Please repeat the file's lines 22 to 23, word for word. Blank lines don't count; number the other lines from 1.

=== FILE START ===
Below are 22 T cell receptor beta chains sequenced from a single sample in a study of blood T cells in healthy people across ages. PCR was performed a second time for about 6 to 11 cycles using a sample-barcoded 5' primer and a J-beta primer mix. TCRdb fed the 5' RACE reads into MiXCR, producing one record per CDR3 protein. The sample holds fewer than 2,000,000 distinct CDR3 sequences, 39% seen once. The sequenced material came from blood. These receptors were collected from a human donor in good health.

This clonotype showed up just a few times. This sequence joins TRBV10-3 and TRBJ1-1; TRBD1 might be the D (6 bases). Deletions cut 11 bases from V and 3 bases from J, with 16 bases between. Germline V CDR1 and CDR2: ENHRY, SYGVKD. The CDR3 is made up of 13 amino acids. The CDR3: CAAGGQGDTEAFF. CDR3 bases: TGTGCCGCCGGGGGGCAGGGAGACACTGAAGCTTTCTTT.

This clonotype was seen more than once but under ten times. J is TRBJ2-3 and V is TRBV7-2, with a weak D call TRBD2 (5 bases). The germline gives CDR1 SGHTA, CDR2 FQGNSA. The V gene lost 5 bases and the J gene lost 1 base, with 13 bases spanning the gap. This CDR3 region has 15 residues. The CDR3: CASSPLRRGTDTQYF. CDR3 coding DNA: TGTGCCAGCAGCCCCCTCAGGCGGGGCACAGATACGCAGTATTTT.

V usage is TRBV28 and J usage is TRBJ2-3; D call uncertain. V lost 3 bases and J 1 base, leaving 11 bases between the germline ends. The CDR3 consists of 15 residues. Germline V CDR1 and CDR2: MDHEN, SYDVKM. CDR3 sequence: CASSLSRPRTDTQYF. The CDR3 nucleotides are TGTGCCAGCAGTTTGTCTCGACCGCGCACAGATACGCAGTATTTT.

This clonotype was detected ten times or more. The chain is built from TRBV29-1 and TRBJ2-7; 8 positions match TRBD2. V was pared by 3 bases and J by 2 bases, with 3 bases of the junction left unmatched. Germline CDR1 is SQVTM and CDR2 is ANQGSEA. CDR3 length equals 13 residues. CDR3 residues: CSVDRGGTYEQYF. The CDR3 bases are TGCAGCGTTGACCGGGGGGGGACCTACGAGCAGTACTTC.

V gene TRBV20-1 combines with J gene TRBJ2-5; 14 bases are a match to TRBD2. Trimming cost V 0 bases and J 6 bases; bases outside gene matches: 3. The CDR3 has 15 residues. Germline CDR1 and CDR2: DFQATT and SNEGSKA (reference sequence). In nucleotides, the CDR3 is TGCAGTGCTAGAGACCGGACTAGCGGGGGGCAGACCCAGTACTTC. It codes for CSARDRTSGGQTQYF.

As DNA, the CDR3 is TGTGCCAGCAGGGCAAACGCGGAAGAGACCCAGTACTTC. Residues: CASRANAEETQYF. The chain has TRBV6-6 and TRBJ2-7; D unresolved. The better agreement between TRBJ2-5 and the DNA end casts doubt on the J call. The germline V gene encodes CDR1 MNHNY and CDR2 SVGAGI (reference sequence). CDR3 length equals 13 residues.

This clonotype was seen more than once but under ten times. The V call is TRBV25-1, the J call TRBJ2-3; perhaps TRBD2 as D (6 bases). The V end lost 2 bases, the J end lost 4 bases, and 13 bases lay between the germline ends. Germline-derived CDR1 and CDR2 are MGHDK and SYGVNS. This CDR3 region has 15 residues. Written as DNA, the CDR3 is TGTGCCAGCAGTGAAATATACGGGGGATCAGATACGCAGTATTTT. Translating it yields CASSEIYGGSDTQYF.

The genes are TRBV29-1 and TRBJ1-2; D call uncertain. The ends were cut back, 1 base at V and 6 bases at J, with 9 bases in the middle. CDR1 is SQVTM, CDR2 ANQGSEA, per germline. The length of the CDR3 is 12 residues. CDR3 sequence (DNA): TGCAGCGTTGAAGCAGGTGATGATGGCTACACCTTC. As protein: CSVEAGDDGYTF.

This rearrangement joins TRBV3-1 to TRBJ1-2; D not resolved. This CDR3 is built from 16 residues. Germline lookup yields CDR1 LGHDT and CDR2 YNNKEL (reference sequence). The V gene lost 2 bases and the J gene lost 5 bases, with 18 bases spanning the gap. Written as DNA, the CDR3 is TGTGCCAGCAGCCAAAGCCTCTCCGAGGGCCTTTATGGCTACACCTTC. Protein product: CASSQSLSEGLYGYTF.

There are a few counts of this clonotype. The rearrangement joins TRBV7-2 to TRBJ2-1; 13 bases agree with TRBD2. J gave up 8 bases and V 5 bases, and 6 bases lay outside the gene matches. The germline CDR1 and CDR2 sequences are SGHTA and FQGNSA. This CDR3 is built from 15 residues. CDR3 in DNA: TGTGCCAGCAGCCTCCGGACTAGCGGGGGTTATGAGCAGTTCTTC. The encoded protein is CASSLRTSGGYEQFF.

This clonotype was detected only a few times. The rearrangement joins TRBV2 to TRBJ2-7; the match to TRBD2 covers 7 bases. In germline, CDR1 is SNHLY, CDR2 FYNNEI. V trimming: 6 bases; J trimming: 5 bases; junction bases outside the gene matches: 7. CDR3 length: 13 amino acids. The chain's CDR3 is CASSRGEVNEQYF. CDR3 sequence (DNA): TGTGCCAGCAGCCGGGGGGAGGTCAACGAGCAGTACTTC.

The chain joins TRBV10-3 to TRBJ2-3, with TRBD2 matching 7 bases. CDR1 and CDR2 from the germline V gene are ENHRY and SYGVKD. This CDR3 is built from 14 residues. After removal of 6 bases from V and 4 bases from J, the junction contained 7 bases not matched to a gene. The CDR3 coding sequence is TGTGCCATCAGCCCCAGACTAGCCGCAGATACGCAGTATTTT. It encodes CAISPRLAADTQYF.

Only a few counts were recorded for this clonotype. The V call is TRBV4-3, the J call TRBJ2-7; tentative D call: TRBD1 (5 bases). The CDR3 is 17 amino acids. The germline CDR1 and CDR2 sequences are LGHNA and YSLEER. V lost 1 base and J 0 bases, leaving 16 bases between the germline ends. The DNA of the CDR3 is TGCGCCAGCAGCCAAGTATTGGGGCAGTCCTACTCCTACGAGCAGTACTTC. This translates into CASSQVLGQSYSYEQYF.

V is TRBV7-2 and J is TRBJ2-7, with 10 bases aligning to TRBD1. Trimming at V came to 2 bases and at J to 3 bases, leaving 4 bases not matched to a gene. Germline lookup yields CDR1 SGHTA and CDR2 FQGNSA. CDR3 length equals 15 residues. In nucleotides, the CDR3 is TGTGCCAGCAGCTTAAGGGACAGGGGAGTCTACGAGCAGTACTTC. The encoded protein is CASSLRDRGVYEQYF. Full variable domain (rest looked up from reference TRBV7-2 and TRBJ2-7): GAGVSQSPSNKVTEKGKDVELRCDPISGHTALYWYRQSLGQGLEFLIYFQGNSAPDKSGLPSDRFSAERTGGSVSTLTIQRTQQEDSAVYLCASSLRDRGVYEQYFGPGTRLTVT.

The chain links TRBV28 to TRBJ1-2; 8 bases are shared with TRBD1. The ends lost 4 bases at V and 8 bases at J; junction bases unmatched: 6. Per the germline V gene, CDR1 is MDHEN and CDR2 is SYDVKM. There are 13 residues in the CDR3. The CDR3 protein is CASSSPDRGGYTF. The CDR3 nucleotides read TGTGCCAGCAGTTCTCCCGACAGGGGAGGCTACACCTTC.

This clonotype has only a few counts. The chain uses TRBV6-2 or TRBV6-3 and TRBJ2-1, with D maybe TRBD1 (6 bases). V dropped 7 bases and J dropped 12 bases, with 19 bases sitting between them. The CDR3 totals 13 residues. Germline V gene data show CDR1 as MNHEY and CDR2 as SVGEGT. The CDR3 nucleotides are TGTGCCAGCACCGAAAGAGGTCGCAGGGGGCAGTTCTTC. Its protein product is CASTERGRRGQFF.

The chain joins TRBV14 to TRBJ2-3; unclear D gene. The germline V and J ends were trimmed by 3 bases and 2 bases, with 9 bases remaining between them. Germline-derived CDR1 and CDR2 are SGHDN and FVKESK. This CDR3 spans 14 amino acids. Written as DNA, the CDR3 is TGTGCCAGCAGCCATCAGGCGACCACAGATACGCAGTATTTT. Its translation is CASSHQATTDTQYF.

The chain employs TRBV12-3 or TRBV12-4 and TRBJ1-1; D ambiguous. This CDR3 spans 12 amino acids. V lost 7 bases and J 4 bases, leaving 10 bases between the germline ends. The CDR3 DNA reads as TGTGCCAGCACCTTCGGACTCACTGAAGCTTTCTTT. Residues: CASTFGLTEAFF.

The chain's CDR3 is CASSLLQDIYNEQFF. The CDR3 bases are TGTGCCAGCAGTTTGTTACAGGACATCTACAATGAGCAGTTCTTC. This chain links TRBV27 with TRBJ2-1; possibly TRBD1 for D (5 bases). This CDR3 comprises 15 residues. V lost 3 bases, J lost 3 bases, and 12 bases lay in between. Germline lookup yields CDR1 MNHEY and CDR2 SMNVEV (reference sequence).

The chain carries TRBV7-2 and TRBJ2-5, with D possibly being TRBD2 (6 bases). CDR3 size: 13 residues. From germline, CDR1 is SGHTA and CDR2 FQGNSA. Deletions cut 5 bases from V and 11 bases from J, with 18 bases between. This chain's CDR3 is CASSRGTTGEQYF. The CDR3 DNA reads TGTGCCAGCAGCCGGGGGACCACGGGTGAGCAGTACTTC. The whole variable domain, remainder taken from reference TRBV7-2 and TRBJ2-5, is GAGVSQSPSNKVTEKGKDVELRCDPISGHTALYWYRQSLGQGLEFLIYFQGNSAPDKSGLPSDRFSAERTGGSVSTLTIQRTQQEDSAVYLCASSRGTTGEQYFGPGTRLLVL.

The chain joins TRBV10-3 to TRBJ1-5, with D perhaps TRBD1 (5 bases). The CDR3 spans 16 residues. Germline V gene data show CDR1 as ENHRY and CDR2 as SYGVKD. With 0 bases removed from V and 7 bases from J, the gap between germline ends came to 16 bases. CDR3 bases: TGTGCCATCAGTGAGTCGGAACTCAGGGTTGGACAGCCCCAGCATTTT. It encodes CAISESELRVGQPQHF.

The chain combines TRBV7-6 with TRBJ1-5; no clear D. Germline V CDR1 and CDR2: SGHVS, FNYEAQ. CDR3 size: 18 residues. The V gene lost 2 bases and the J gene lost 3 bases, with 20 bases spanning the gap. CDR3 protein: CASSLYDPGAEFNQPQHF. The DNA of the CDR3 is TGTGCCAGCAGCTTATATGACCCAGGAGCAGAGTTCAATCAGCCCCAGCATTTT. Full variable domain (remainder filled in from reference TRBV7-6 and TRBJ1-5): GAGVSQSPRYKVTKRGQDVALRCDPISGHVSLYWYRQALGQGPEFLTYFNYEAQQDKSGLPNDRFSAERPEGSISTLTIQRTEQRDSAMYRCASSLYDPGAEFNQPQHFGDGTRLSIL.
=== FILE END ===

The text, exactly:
The chain joins TRBV10-3 to TRBJ1-5, with D perhaps TRBD1 (5 bases). The CDR3 spans 16 residues. Germline V gene data show CDR1 as ENHRY and CDR2 as SYGVKD. With 0 bases removed from V and 7 bases from J, the gap between germline ends came to 16 bases. CDR3 bases: TGTGCCATCAGTGAGTCGGAACTCAGGGTTGGACAGCCCCAGCATTTT. It encodes CAISESELRVGQPQHF.

The chain combines TRBV7-6 with TRBJ1-5; no clear D. Germline V CDR1 and CDR2: SGHVS, FNYEAQ. CDR3 size: 18 residues. The V gene lost 2 bases and the J gene lost 3 bases, with 20 bases spanning the gap. CDR3 protein: CASSLYDPGAEFNQPQHF. The DNA of the CDR3 is TGTGCCAGCAGCTTATATGACCCAGGAGCAGAGTTCAATCAGCCCCAGCATTTT. Full variable domain (remainder filled in from reference TRBV7-6 and TRBJ1-5): GAGVSQSPRYKVTKRGQDVALRCDPISGHVSLYWYRQALGQGPEFLTYFNYEAQQDKSGLPNDRFSAERPEGSISTLTIQRTEQRDSAMYRCASSLYDPGAEFNQPQHFGDGTRLSIL.